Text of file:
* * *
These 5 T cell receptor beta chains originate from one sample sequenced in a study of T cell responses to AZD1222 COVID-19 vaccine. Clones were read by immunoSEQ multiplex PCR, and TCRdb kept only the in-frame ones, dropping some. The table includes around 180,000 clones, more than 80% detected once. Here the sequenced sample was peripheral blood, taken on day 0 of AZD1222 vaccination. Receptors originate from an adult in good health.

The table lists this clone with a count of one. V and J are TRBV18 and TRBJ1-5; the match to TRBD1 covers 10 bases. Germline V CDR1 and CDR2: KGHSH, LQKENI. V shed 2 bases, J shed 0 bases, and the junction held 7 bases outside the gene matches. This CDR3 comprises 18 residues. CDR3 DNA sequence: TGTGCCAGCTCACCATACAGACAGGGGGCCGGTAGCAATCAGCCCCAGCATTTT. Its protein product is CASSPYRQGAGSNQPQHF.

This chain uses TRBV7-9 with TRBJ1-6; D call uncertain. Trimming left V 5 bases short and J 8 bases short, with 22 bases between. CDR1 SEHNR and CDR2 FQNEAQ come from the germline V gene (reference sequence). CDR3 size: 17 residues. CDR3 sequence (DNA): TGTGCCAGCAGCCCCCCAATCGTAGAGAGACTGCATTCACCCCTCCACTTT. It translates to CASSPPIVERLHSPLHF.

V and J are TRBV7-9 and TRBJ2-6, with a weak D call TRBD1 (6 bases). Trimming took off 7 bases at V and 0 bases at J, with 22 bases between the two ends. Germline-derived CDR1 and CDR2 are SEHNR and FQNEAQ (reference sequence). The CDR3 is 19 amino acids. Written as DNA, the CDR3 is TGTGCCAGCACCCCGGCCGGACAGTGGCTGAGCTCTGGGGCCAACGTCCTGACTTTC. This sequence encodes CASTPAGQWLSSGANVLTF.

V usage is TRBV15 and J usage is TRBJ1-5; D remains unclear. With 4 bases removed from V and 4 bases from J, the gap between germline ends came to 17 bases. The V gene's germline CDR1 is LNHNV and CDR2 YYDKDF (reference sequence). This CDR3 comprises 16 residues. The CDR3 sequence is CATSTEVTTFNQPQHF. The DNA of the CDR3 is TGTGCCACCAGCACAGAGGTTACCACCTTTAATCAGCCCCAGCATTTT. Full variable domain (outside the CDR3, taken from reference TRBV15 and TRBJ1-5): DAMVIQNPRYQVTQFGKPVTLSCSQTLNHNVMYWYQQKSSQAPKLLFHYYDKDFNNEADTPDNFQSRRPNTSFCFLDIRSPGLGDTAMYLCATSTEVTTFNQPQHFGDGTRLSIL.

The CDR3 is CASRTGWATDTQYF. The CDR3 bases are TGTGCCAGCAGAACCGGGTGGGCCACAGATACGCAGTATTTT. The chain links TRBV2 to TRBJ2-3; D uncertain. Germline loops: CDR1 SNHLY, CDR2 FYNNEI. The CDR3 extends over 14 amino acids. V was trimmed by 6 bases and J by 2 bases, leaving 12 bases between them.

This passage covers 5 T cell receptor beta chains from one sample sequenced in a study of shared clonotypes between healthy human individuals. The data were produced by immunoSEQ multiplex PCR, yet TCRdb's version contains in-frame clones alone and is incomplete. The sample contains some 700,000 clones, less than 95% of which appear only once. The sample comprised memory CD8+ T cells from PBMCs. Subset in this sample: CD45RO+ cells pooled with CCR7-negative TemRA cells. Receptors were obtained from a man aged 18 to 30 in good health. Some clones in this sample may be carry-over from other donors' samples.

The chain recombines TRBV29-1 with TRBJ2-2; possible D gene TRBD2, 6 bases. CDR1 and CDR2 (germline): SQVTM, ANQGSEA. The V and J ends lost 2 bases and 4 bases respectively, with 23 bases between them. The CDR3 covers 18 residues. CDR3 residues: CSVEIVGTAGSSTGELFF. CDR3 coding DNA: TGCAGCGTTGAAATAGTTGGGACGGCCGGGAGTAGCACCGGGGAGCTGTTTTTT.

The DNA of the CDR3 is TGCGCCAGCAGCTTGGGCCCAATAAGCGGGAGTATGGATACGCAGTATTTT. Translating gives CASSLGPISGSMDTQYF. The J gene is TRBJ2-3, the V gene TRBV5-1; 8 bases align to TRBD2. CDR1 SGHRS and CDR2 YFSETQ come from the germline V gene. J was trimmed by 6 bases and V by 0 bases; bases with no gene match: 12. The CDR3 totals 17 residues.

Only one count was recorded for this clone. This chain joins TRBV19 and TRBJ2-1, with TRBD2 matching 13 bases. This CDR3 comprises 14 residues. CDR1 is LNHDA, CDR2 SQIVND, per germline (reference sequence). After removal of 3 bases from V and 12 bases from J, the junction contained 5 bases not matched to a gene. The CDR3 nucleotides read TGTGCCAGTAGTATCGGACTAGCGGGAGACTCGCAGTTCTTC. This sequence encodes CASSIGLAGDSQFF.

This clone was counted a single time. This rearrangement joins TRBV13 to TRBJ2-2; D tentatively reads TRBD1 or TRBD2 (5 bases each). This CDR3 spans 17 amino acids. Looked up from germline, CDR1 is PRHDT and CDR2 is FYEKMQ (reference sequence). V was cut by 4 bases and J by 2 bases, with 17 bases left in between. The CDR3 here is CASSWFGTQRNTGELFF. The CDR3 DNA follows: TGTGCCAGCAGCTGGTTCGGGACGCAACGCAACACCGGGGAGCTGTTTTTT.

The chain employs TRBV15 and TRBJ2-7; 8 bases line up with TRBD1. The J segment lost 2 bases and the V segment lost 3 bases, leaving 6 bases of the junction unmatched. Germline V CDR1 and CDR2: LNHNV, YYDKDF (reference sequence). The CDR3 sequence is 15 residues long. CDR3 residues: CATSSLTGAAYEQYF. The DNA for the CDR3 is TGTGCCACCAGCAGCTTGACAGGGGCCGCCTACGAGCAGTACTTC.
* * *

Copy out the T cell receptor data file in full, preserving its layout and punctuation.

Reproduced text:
These 5 T cell receptor beta chains originate from one sample sequenced in a study of T cell responses to AZD1222 COVID-19 vaccine. Clones were read by immunoSEQ multiplex PCR, and TCRdb kept only the in-frame ones, dropping some. The table includes around 180,000 clones, more than 80% detected once. Here the sequenced sample was peripheral blood, taken on day 0 of AZD1222 vaccination. Receptors originate from an adult in good health.

The table lists this clone with a count of one. V and J are TRBV18 and TRBJ1-5; the match to TRBD1 covers 10 bases. Germline V CDR1 and CDR2: KGHSH, LQKENI. V shed 2 bases, J shed 0 bases, and the junction held 7 bases outside the gene matches. This CDR3 comprises 18 residues. CDR3 DNA sequence: TGTGCCAGCTCACCATACAGACAGGGGGCCGGTAGCAATCAGCCCCAGCATTTT. Its protein product is CASSPYRQGAGSNQPQHF.

This chain uses TRBV7-9 with TRBJ1-6; D call uncertain. Trimming left V 5 bases short and J 8 bases short, with 22 bases between. CDR1 SEHNR and CDR2 FQNEAQ come from the germline V gene (reference sequence). CDR3 size: 17 residues. CDR3 sequence (DNA): TGTGCCAGCAGCCCCCCAATCGTAGAGAGACTGCATTCACCCCTCCACTTT. It translates to CASSPPIVERLHSPLHF.

V and J are TRBV7-9 and TRBJ2-6, with a weak D call TRBD1 (6 bases). Trimming took off 7 bases at V and 0 bases at J, with 22 bases between the two ends. Germline-derived CDR1 and CDR2 are SEHNR and FQNEAQ (reference sequence). The CDR3 is 19 amino acids. Written as DNA, the CDR3 is TGTGCCAGCACCCCGGCCGGACAGTGGCTGAGCTCTGGGGCCAACGTCCTGACTTTC. This sequence encodes CASTPAGQWLSSGANVLTF.

V usage is TRBV15 and J usage is TRBJ1-5; D remains unclear. With 4 bases removed from V and 4 bases from J, the gap between germline ends came to 17 bases. The V gene's germline CDR1 is LNHNV and CDR2 YYDKDF (reference sequence). This CDR3 comprises 16 residues. The CDR3 sequence is CATSTEVTTFNQPQHF. The DNA of the CDR3 is TGTGCCACCAGCACAGAGGTTACCACCTTTAATCAGCCCCAGCATTTT. Full variable domain (outside the CDR3, taken from reference TRBV15 and TRBJ1-5): DAMVIQNPRYQVTQFGKPVTLSCSQTLNHNVMYWYQQKSSQAPKLLFHYYDKDFNNEADTPDNFQSRRPNTSFCFLDIRSPGLGDTAMYLCATSTEVTTFNQPQHFGDGTRLSIL.

The CDR3 is CASRTGWATDTQYF. The CDR3 bases are TGTGCCAGCAGAACCGGGTGGGCCACAGATACGCAGTATTTT. The chain links TRBV2 to TRBJ2-3; D uncertain. Germline loops: CDR1 SNHLY, CDR2 FYNNEI. The CDR3 extends over 14 amino acids. V was trimmed by 6 bases and J by 2 bases, leaving 12 bases between them.

This passage covers 5 T cell receptor beta chains from one sample sequenced in a study of shared clonotypes between healthy human individuals. The data were produced by immunoSEQ multiplex PCR, yet TCRdb's version contains in-frame clones alone and is incomplete. The sample contains some 700,000 clones, less than 95% of which appear only once. The sample comprised memory CD8+ T cells from PBMCs. Subset in this sample: CD45RO+ cells pooled with CCR7-negative TemRA cells. Receptors were obtained from a man aged 18 to 30 in good health. Some clones in this sample may be carry-over from other donors' samples.

The chain recombines TRBV29-1 with TRBJ2-2; possible D gene TRBD2, 6 bases. CDR1 and CDR2 (germline): SQVTM, ANQGSEA. The V and J ends lost 2 bases and 4 bases respectively, with 23 bases between them. The CDR3 covers 18 residues. CDR3 residues: CSVEIVGTAGSSTGELFF. CDR3 coding DNA: TGCAGCGTTGAAATAGTTGGGACGGCCGGGAGTAGCACCGGGGAGCTGTTTTTT.

The DNA of the CDR3 is TGCGCCAGCAGCTTGGGCCCAATAAGCGGGAGTATGGATACGCAGTATTTT. Translating gives CASSLGPISGSMDTQYF. The J gene is TRBJ2-3, the V gene TRBV5-1; 8 bases align to TRBD2. CDR1 SGHRS and CDR2 YFSETQ come from the germline V gene. J was trimmed by 6 bases and V by 0 bases; bases with no gene match: 12. The CDR3 totals 17 residues.

Only one count was recorded for this clone. This chain joins TRBV19 and TRBJ2-1, with TRBD2 matching 13 bases. This CDR3 comprises 14 residues. CDR1 is LNHDA, CDR2 SQIVND, per germline (reference sequence). After removal of 3 bases from V and 12 bases from J, the junction contained 5 bases not matched to a gene. The CDR3 nucleotides read TGTGCCAGTAGTATCGGACTAGCGGGAGACTCGCAGTTCTTC. This sequence encodes CASSIGLAGDSQFF.

This clone was counted a single time. This rearrangement joins TRBV13 to TRBJ2-2; D tentatively reads TRBD1 or TRBD2 (5 bases each). This CDR3 spans 17 amino acids. Looked up from germline, CDR1 is PRHDT and CDR2 is FYEKMQ (reference sequence). V was cut by 4 bases and J by 2 bases, with 17 bases left in between. The CDR3 here is CASSWFGTQRNTGELFF. The CDR3 DNA follows: TGTGCCAGCAGCTGGTTCGGGACGCAACGCAACACCGGGGAGCTGTTTTTT.

The chain employs TRBV15 and TRBJ2-7; 8 bases line up with TRBD1. The J segment lost 2 bases and the V segment lost 3 bases, leaving 6 bases of the junction unmatched. Germline V CDR1 and CDR2: LNHNV, YYDKDF (reference sequence). The CDR3 sequence is 15 residues long. CDR3 residues: CATSSLTGAAYEQYF. The DNA for the CDR3 is TGTGCCACCAGCAGCTTGACAGGGGCCGCCTACGAGCAGTACTTC.